Initial results from dissolution rate testing of N-Reactor spent fuel over a range of potential geologic repository aqueous conditions

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Hanford N-Reactor spent nuclear fuel (HSNF) may ultimately be placed in a geologic repository for permanent disposal. To determine whether the engineered barrier system that will be designed for emplacement of light-water-reactor (LWR) spent fuel will also suffice for HSNF, aqueous dissolution rate measurements were conducted on the HSNF. The purpose of these tests was to determine whether HSNF dissolves faster or slower than LWR spent fuel under some limited repository-relevant water chemistry conditions. The tests were conducted using a flowthrough method that allows the dissolution rate of the uranium matrix to be measured without interference by secondary precipitation reactions ... continued below

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63 p.

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Gray, W.J. & Einziger, R.E. April 1, 1998.

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Hanford N-Reactor spent nuclear fuel (HSNF) may ultimately be placed in a geologic repository for permanent disposal. To determine whether the engineered barrier system that will be designed for emplacement of light-water-reactor (LWR) spent fuel will also suffice for HSNF, aqueous dissolution rate measurements were conducted on the HSNF. The purpose of these tests was to determine whether HSNF dissolves faster or slower than LWR spent fuel under some limited repository-relevant water chemistry conditions. The tests were conducted using a flowthrough method that allows the dissolution rate of the uranium matrix to be measured without interference by secondary precipitation reactions that would confuse interpretation of the results. Similar tests had been conducted earlier with LWR spent fuel, thereby allowing direct comparisons. Two distinct corrosion modes were observed during the course of these 12 tests. The first, Stage 1, involved no visible corrosion of the test specimen and produced no undissolved corrosion products. The second, Stage 2, resulted in both visible corrosion of the test specimen and left behind undissolved corrosion products. During Stage 1, the rate of dissolution could be readily determined because the dissolved uranium and associated fission products remained in solution where they could be quantitatively analyzed. The measured rates were much faster than has been observed for LWR spent fuel under all conditions tested to date when normalized to the exposed test specimen surface areas. Application of these results to repository conditions, however, requires some comparison of the physical conditions of the different fuels. The surface area of LWR fuel that could potentially be exposed to repository groundwater is estimated to be approximately 100 times greater than HSNF. Therefore, when compared on the basis of mass, which is more relevant to repository conditions, the HSNF and LWR spent fuel dissolve at similar rates.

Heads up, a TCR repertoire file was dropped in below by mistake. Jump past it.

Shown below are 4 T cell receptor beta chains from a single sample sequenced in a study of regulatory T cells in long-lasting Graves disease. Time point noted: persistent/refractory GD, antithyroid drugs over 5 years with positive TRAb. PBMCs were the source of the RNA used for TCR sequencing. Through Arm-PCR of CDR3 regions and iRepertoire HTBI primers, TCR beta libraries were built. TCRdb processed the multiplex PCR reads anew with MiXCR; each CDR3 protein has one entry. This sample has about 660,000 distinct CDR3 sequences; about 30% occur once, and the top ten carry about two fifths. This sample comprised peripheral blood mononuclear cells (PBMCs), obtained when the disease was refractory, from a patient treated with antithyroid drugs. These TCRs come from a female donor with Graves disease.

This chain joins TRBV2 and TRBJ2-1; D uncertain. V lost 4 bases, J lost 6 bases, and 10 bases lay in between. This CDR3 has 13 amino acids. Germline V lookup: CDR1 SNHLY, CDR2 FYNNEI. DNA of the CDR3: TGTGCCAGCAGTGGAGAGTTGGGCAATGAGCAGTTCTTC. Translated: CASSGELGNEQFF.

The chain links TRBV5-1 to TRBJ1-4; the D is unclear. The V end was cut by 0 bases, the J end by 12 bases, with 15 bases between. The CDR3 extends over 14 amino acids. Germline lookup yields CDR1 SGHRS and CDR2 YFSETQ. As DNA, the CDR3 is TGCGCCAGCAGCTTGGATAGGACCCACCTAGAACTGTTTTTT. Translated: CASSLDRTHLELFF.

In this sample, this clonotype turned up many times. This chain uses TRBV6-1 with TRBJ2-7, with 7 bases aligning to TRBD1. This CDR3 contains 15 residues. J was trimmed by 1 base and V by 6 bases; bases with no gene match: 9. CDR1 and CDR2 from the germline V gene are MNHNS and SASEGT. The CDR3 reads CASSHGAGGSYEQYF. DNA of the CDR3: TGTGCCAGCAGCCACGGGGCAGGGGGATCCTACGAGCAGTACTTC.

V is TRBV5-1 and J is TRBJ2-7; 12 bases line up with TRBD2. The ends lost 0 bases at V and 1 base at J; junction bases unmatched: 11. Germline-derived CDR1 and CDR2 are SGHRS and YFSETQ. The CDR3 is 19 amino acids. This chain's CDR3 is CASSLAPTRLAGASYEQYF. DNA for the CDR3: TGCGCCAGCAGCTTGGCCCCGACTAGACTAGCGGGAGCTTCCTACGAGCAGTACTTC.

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63 p.

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INIS; OSTI as DE98057351

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  • Other Information: PBD: Apr 1998

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  • Other: DE98057351
  • Report No.: DOE/SNF/REP--022
  • Report No.: PNNL--11894 UC-802
  • Grant Number: AC06-76RL01830
  • DOI: 10.2172/638266 | External Link
  • Office of Scientific & Technical Information Report Number: 638266
  • Archival Resource Key: ark:/67531/metadc698725

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  • April 1, 1998

Added to The UNT Digital Library

  • Aug. 14, 2015, 8:43 a.m.

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  • May 18, 2016, 5:46 p.m.

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Gray, W.J. & Einziger, R.E. Initial results from dissolution rate testing of N-Reactor spent fuel over a range of potential geologic repository aqueous conditions, report, April 1, 1998; Richland, Washington. (digital.library.unt.edu/ark:/67531/metadc698725/: accessed October 16, 2018), University of North Texas Libraries, Digital Library, digital.library.unt.edu; crediting UNT Libraries Government Documents Department.